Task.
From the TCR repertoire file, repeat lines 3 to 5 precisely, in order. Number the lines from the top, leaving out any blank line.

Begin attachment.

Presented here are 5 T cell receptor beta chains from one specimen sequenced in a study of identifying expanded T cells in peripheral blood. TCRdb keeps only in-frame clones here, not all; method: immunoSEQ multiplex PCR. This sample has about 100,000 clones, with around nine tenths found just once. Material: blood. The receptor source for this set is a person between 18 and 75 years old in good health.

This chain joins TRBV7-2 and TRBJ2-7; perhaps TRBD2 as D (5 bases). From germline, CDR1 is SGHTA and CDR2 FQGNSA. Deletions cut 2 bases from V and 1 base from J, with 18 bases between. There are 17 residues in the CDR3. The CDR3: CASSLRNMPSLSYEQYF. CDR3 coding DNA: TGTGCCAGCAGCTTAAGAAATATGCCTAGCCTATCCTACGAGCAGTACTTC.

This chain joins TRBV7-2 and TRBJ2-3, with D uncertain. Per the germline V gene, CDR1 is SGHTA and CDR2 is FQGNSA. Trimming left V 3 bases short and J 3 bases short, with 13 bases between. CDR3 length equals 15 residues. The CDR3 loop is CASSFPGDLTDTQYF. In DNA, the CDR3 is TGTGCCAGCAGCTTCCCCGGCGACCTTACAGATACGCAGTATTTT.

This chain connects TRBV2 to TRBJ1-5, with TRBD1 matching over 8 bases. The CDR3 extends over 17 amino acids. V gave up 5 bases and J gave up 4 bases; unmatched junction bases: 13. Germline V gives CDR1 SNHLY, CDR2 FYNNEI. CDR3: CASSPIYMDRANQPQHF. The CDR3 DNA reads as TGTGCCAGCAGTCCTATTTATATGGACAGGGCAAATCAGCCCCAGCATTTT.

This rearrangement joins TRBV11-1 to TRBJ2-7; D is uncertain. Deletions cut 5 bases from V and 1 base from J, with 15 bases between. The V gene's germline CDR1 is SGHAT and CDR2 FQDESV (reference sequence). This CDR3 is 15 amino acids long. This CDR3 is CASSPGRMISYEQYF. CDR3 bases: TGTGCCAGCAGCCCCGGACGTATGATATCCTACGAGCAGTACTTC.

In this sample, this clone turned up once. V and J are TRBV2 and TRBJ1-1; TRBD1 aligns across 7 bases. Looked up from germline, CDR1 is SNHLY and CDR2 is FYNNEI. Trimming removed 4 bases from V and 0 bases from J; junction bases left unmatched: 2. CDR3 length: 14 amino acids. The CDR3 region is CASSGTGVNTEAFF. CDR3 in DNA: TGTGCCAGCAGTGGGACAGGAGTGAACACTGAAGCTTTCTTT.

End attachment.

This chain joins TRBV7-2 and TRBJ2-3, with D uncertain. Per the germline V gene, CDR1 is SGHTA and CDR2 is FQGNSA. Trimming left V 3 bases short and J 3 bases short, with 13 bases between. CDR3 length equals 15 residues. The CDR3 loop is CASSFPGDLTDTQYF. In DNA, the CDR3 is TGTGCCAGCAGCTTCCCCGGCGACCTTACAGATACGCAGTATTTT.

This chain connects TRBV2 to TRBJ1-5, with TRBD1 matching over 8 bases. The CDR3 extends over 17 amino acids. V gave up 5 bases and J gave up 4 bases; unmatched junction bases: 13. Germline V gives CDR1 SNHLY, CDR2 FYNNEI. CDR3: CASSPIYMDRANQPQHF. The CDR3 DNA reads as TGTGCCAGCAGTCCTATTTATATGGACAGGGCAAATCAGCCCCAGCATTTT.

This rearrangement joins TRBV11-1 to TRBJ2-7; D is uncertain. Deletions cut 5 bases from V and 1 base from J, with 15 bases between. The V gene's germline CDR1 is SGHAT and CDR2 FQDESV (reference sequence). This CDR3 is 15 amino acids long. This CDR3 is CASSPGRMISYEQYF. CDR3 bases: TGTGCCAGCAGCCCCGGACGTATGATATCCTACGAGCAGTACTTC.